NYU Professor Fired for Being “Too Hard” on Students — Who Was to Blame?



In May 2005, as we were finishing student teaching for a master’s degree in education at AUM, a Nigerian classmate said he might not be able to graduate. He was told that the high school students he was teaching in rural Alabama could not understand his science lessons because of his thick West African accent.

We, as his friends, were upset. I don’t know whether he went back to Nigeria to teach, with the undergrad degree he already had, or did he take lessons in elocution? I doubted he would be denied his master’s degree without a compromise being met. His situation returned to me when I read in the New York Times this headline: “At NYU, students were failing organic chemistry. Who was to blame?”

Maitland Jones Jr., PhD, was a highly respected academic in organic chemistry. He taught it for decades — at Princeton and later at New York University, and wrote a seminal textbook. His teaching style brought him awards. Yet last spring, when COVID-19 restrictions were ending, he found that 82 of his 350 students signed a petition against him. They said the uber-competitive course was “too hard,” and that Jones’s teaching caused their poor test scores.

“The deans are obviously going for some bottom line, and they want happy students who are saying great things about the university so more people apply, and the U.S. News rankings keep going higher,” Paramjit Arora, a chemistry professor who has worked closely with Jones, told the Times.

The 84-year-old professor had explained why it was such a tough course. But before the start of the fall semester, university deans terminated Jones’s contract.

In his defense, Jones related that the pandemic cut students’ rhythms of study. First, they didn’t study while the health crisis was all-around and, in fact, they seemed to have forgotten how to study at all. Second, there were digital lessons and Zoom available despite the crisis, but students frequently neglected those, according to Jones.

Very few of the professors I have known where I was an adjunct, or where I myself was a student, claim that they are going to stop teaching right after they retire. And they don’t because they love the work and additional money and like to contribute to the intellectual spheres. As they say, “It draws me.”

In the U.S. Army, though, there is a term called ROAD. That means Retired On Active Duty; it’s partly a joke, but the other part has some truth. A ROAD warrior in the Army is said to be doing minimal work because he or she is focused on their post-military life. One would hope that a professor such as Jones would realize from evaluations and comments that the time is near to quit. I have created a new term: “Retired On Academic Duty.”

A significant point in going from high school to college is that you might get a practitioner of hard work, such as Jones, who sours you either in general about college or about organic chemistry (or by extension, a medical field). College classes vary by teacher and level, but they are usually thought of as more challenging than high school classes.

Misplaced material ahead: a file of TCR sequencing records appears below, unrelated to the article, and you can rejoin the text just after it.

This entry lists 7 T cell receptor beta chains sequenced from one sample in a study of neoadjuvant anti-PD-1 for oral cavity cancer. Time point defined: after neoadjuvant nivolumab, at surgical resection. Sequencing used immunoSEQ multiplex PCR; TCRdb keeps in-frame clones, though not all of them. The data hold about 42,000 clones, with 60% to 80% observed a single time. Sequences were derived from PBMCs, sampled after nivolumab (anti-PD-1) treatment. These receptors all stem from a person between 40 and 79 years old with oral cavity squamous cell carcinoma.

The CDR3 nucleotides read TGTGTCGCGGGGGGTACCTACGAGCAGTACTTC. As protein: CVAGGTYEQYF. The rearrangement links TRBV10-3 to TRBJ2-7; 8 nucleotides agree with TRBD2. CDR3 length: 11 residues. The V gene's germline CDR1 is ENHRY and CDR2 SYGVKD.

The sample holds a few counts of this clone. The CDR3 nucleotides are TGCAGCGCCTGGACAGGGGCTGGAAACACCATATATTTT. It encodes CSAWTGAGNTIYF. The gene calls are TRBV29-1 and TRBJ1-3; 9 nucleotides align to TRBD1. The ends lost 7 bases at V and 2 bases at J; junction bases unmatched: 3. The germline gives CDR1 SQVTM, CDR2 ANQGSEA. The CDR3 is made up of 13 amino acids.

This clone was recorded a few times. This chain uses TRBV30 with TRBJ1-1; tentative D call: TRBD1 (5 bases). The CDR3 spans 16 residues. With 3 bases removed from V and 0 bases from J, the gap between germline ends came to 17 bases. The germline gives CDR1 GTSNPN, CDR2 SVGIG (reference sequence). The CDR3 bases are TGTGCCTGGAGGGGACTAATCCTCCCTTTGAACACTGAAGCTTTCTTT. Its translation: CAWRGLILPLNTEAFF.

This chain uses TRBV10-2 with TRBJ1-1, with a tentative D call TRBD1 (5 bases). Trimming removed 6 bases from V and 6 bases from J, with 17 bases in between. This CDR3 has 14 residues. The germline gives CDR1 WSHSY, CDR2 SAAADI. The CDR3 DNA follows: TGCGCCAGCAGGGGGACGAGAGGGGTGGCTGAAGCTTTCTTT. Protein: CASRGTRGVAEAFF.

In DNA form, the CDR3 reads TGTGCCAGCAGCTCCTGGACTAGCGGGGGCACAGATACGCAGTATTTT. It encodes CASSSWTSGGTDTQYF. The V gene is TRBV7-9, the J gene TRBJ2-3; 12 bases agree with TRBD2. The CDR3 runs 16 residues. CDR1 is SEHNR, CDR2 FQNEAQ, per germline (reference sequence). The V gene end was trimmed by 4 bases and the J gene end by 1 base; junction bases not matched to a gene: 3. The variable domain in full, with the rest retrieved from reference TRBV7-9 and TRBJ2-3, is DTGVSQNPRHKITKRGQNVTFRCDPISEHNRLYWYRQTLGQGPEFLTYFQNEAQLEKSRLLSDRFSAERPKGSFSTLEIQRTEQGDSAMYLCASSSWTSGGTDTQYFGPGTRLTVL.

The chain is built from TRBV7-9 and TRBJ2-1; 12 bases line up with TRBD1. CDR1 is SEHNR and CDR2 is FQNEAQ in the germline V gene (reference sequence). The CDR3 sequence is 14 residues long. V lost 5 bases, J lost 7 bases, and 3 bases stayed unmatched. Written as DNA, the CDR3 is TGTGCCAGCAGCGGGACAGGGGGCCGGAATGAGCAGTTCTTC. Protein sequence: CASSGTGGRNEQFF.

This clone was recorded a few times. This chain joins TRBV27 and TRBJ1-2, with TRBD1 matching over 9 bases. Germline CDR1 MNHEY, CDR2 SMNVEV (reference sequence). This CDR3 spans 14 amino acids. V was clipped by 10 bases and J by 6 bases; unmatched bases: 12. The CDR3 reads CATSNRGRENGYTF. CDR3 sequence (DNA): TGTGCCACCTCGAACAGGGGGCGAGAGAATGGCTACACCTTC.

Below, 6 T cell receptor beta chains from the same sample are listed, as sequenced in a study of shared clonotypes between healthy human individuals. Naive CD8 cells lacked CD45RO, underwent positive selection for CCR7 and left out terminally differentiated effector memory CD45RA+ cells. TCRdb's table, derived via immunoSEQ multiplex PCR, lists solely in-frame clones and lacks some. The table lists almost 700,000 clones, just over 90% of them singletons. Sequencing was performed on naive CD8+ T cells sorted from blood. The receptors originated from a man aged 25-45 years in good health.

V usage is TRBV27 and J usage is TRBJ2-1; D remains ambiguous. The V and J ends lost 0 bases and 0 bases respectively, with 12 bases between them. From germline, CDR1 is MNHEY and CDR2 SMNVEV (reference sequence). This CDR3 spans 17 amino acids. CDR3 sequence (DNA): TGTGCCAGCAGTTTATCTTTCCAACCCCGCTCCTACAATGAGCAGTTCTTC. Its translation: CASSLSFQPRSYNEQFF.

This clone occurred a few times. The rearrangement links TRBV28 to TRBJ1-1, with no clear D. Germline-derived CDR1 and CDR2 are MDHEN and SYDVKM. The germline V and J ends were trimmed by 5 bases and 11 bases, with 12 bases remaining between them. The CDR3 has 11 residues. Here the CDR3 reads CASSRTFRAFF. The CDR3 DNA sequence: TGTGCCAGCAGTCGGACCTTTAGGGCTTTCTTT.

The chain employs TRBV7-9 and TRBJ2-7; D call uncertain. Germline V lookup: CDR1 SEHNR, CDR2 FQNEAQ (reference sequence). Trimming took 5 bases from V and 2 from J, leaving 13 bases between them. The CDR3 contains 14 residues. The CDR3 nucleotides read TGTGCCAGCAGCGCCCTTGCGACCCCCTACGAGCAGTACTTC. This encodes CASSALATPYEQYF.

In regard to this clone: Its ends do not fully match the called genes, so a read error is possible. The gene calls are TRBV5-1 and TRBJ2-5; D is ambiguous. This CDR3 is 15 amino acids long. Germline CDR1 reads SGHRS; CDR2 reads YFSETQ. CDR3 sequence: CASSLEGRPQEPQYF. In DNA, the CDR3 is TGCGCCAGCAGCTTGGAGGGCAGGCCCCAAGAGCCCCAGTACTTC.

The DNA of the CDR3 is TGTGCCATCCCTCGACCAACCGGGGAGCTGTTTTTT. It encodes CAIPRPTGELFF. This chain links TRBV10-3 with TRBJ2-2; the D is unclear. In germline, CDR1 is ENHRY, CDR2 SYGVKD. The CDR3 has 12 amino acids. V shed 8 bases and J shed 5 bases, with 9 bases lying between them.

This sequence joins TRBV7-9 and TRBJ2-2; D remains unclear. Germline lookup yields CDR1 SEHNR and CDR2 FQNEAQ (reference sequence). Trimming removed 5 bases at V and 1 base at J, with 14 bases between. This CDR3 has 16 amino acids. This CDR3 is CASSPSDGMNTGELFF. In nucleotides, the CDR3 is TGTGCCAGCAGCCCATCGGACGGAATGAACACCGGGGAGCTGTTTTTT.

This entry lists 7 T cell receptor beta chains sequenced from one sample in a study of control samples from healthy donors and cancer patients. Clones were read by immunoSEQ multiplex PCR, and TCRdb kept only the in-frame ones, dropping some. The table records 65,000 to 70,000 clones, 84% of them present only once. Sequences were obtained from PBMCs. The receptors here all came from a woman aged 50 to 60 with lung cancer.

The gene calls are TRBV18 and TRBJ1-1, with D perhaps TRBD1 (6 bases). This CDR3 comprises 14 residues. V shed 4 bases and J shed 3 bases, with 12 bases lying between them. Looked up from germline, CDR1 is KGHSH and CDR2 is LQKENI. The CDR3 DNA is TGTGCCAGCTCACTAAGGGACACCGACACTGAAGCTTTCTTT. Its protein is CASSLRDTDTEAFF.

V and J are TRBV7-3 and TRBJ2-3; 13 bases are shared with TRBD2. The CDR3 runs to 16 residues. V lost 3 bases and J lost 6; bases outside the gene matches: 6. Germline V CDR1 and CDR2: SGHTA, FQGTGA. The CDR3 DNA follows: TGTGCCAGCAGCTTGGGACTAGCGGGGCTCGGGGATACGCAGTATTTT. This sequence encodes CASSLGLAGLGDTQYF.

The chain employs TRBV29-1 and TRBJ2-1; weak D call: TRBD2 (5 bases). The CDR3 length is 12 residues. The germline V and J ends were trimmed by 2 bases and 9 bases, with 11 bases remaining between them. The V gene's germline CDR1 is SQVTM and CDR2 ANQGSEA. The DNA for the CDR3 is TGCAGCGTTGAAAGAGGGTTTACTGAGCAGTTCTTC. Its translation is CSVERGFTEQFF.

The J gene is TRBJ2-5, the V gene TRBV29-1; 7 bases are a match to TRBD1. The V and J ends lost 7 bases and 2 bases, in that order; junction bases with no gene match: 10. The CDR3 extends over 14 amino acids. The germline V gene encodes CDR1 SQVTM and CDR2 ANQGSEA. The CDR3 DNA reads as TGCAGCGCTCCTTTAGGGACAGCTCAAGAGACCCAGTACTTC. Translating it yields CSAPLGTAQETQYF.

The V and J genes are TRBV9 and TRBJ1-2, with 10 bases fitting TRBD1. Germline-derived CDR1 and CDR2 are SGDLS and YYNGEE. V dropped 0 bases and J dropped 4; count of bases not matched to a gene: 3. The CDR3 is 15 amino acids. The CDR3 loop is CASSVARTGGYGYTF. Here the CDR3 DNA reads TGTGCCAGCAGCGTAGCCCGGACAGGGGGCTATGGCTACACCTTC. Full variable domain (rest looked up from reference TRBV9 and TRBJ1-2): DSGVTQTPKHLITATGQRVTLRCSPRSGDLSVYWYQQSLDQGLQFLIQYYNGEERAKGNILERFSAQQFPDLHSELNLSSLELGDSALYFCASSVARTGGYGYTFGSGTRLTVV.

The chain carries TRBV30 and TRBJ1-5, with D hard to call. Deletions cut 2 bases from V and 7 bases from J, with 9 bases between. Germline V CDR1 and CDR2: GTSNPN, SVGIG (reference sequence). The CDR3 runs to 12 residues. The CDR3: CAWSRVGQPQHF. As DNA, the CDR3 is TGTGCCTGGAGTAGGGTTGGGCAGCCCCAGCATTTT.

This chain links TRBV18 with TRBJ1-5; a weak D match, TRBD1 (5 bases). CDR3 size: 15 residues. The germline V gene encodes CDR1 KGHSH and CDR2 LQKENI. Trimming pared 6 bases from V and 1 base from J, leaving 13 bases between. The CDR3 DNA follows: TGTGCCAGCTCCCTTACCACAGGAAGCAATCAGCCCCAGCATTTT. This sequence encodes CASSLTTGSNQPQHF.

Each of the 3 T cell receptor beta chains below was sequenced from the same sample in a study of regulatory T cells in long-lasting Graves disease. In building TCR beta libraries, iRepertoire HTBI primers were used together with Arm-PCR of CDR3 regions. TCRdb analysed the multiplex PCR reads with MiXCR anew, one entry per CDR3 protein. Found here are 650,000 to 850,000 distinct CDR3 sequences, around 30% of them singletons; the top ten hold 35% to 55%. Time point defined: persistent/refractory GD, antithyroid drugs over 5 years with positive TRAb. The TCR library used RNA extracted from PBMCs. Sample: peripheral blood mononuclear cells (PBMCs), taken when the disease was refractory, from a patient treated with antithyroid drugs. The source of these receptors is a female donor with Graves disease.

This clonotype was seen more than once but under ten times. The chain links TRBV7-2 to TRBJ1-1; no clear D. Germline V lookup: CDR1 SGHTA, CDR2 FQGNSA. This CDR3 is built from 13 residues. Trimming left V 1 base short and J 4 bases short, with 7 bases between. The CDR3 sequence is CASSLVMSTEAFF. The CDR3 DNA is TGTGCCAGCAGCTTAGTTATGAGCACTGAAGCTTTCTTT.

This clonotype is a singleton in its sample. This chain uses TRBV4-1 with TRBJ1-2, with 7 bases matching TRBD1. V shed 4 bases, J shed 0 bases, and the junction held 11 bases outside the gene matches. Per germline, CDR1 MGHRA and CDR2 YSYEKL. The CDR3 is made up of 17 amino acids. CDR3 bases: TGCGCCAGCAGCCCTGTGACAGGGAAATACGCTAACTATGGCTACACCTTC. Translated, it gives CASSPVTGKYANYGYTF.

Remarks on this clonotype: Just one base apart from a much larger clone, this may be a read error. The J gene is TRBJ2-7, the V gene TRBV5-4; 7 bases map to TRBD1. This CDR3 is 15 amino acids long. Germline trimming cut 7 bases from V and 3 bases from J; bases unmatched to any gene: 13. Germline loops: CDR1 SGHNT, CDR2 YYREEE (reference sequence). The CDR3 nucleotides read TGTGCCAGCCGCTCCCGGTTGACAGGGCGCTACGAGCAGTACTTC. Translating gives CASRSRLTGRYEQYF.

It depends on the student and the type of work (how challenging), but I estimate college amounts to 25 to 30% more work than high school. Also, in my experience, I determined a master’s degree requires 30 to 35% more work than high school. You will do more homework and computer-related functions.

An Internet survey of undergraduate classes showed the hardest is organic chemistry, which Jones taught and that posed difficulty for many students. That is followed by philosophy, quantum physics, linguistics and anatomy. The supposedly easiest college classes are physical education, music appreciation, personal finance, introductory psychology and film studies.

As an undergrad (senior) in college in 1979, I took a British History course that ran from 5 to 8 p.m. on Tuesdays and Thursdays. I needed that course for my minor in history. The problem was, though, the Thursday night class. I usually spent Thursdays editing the college newspaper before “putting it to bed” and then hoping not to be late for the history class. The England-born professor was in his early 80s with a flat, monotone voice. It was hard to stay awake.

That anecdote relates to Jones in the sense that yes, he probably is past his best teaching years, so he should have retired already. The history professor I mentioned from 1979 was also not the entire cause why I was sleepy in his classes. If you find a professor is rude, incompetent, uncaring, etc., by all means report that individual to the department head. Looking within yourself for blame is fruitful, too.

Greg Markley moved to Lee County in 1996. He has master’s degrees in education and history. He taught politics as an adjunct in Georgia and Alabama. An award-winning writer in the Army and civilian life, he has contributed to The Observer since 2011. He writes about politics, higher education and books. Contact him at gm.markley@charter.net.


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